Lora, a 13-year-old slightly pampered girl of Havana is called by Castro’s national literacy campaign to go into the mountains and teach the farmers there to read and write. Paterson shows the other side of the Cuban revolution that brought Castro to power. Based on the events of 1961, Paterson opens a world to us that we might not know. While the more mature facts are not hidden, they are presented in an accessible way. A very strong 8 or 9-year-old could read this, or have it read to them, but it is aimed at ages 10 to 13. The Author's note and a timeline of Cuban history at the end help tie everything together. — Jeanette
In an engrossing historical novel, the Newbery Medal-winning author of Bridge to Terabithia follows a young Cuban teenager as she volunteers for Fidel Castro’s national literacy campaign and travels into the impoverished countryside to teach others how to read.
When thirteen-year-old Lora tells her parents that she wants to join Premier Castro’s army of young literacy teachers, her mother screeches to high heaven, and her father roars like a lion. Nora has barely been outside of Havana — why would she throw away her life in a remote shack with no electricity, sleeping on a hammock in somebody’s kitchen? But Nora is stubborn: didn’t her parents teach her to share what she has with someone in need? Surprisingly, Nora’s abuela takes her side, even as she makes Nora promise to come home if things get too hard. But how will Nora know for sure when that time has come? Shining light on a little-known moment in history, Katherine Paterson traces a young teen’s coming-of-age journey from a sheltered life to a singular mission: teaching fellow Cubans of all ages to read and write, while helping with the work of their daily lives and sharing the dangers posed by counterrevolutionaries hiding in the hills nearby. Inspired by true accounts, the novel includes an author’s note and a timeline of Cuban history.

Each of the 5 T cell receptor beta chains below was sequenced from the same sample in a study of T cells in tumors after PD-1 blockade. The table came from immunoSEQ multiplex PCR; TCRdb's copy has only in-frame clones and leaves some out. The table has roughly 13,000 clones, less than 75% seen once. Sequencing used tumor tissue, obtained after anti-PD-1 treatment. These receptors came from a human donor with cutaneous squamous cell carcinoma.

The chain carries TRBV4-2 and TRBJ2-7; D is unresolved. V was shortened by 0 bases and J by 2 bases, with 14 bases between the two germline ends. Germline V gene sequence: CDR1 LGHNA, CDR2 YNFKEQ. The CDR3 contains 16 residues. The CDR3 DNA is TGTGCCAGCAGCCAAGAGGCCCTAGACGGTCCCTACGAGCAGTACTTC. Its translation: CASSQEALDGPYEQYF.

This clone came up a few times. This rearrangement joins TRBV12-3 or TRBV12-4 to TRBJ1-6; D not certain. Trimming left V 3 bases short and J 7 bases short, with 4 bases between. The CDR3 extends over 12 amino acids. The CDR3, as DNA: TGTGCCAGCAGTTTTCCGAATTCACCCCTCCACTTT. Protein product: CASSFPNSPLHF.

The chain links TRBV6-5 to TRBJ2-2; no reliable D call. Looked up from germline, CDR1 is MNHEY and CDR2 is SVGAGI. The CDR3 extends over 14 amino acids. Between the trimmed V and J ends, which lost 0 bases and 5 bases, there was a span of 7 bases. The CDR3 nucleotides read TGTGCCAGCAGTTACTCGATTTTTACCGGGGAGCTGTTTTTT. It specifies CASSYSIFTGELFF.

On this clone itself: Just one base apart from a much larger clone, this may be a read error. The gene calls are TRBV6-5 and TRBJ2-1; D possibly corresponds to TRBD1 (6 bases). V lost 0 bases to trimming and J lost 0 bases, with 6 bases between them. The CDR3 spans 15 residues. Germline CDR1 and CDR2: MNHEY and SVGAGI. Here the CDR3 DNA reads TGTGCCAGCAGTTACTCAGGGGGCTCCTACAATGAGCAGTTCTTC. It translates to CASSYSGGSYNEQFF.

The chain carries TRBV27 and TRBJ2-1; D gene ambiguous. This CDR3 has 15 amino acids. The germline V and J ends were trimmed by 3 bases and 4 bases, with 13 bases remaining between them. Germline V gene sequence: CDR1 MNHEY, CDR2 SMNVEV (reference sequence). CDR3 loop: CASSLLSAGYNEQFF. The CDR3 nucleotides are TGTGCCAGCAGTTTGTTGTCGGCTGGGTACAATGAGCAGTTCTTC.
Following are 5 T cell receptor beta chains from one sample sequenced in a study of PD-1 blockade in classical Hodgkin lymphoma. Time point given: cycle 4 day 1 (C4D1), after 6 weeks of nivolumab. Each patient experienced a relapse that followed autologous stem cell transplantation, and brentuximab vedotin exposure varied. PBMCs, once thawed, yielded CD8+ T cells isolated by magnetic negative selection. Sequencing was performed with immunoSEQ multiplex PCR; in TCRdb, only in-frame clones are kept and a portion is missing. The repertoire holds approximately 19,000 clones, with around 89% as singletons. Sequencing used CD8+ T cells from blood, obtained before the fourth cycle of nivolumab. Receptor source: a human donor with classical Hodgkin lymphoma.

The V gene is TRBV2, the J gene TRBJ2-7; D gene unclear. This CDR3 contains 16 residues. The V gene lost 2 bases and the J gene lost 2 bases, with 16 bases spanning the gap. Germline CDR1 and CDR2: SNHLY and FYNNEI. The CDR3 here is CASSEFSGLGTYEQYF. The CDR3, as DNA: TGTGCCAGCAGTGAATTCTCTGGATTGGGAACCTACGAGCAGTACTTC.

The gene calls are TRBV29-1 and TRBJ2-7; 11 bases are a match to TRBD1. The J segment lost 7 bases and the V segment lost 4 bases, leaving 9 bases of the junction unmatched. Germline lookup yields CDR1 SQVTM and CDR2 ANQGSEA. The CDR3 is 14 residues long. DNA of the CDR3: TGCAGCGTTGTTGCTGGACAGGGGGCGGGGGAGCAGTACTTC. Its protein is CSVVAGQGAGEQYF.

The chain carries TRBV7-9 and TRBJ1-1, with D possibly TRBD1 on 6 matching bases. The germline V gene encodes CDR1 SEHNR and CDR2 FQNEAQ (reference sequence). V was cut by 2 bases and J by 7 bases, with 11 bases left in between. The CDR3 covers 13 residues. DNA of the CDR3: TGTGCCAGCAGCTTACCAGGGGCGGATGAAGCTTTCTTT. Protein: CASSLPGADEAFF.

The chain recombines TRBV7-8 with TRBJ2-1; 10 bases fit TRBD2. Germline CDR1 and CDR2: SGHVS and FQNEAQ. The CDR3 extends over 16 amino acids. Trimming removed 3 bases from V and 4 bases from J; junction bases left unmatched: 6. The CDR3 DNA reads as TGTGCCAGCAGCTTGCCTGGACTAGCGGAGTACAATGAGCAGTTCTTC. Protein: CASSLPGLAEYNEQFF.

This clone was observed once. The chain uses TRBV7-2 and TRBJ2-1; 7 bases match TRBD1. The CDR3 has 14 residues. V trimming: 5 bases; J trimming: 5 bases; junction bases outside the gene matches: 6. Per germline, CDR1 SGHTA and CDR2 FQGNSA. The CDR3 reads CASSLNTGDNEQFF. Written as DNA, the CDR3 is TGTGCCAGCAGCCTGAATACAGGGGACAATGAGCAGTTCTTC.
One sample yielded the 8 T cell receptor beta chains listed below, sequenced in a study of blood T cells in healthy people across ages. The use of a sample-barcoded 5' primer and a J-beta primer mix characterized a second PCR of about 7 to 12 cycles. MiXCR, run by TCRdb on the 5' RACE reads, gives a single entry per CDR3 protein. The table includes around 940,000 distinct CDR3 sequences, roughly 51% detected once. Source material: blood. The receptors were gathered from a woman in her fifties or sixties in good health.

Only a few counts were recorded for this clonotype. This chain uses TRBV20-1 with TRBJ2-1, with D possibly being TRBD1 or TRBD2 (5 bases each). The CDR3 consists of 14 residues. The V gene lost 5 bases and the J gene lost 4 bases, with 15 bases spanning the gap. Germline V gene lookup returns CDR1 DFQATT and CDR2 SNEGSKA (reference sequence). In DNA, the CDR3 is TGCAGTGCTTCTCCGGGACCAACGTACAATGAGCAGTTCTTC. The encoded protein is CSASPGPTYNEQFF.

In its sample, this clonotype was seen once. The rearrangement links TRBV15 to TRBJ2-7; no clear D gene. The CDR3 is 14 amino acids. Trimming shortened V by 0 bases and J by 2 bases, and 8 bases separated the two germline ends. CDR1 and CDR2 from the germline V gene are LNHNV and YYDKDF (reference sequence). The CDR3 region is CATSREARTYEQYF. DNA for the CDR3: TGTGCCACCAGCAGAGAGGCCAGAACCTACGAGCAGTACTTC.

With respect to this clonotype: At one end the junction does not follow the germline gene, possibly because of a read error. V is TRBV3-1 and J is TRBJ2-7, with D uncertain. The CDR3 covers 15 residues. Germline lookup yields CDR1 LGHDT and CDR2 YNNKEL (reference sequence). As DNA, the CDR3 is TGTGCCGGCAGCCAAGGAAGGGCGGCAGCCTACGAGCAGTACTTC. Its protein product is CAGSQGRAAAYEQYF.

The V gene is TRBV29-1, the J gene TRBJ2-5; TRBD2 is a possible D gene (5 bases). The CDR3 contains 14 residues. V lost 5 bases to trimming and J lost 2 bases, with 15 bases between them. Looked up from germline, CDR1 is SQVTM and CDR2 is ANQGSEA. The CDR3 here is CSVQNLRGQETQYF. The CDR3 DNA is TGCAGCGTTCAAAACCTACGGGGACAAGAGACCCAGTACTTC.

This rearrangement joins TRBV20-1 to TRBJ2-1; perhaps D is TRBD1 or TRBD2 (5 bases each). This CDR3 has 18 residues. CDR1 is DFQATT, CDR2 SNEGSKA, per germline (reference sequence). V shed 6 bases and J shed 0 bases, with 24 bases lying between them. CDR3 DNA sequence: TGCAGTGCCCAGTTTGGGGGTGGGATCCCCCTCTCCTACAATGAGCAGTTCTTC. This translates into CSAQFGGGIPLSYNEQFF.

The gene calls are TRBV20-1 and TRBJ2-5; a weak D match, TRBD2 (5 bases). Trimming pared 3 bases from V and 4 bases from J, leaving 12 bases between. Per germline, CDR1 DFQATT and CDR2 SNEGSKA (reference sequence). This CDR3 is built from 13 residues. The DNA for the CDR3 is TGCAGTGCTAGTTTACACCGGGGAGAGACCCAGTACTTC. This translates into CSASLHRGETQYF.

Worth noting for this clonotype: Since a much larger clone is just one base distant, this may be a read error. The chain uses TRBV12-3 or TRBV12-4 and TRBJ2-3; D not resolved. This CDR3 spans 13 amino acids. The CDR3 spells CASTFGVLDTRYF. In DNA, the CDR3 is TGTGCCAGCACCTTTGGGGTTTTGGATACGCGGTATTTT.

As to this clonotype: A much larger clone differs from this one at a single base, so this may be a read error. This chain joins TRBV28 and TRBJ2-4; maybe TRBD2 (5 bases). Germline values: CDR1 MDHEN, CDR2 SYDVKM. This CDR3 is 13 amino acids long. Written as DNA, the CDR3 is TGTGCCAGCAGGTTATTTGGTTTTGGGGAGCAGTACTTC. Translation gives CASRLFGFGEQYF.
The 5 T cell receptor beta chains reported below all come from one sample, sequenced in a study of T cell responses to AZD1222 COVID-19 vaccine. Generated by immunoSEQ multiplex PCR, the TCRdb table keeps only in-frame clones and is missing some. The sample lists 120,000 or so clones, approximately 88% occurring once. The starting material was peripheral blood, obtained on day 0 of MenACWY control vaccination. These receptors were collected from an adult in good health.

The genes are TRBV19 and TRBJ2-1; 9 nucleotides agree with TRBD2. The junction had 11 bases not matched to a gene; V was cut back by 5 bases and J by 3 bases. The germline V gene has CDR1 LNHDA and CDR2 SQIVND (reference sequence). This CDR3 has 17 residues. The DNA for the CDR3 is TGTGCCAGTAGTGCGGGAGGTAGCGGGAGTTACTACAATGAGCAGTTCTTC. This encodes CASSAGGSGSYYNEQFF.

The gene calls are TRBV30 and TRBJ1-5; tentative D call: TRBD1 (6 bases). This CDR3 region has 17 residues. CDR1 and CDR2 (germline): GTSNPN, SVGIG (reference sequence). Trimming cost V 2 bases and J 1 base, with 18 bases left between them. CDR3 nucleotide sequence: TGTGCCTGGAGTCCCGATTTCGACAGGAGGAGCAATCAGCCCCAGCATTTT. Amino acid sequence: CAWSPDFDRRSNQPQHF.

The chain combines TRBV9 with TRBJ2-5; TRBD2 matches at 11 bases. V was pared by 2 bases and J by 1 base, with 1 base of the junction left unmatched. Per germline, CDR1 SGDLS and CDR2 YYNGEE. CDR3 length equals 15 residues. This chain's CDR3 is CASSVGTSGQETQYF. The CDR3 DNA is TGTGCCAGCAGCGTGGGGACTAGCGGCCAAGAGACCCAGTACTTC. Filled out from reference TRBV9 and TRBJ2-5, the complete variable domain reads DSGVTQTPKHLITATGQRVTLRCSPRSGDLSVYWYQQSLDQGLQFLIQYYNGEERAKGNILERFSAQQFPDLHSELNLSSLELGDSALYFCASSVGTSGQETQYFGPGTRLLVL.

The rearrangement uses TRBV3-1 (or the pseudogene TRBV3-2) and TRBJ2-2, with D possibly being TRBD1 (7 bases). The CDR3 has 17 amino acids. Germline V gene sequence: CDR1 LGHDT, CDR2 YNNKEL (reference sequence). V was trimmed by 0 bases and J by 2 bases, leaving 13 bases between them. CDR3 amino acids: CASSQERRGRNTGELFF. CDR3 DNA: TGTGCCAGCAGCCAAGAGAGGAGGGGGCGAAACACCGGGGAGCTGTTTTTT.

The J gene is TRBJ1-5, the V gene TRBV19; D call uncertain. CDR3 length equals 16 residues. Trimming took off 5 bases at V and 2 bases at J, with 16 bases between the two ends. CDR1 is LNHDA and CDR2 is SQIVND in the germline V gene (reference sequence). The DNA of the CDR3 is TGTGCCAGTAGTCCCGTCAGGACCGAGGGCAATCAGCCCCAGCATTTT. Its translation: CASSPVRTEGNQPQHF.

About the Author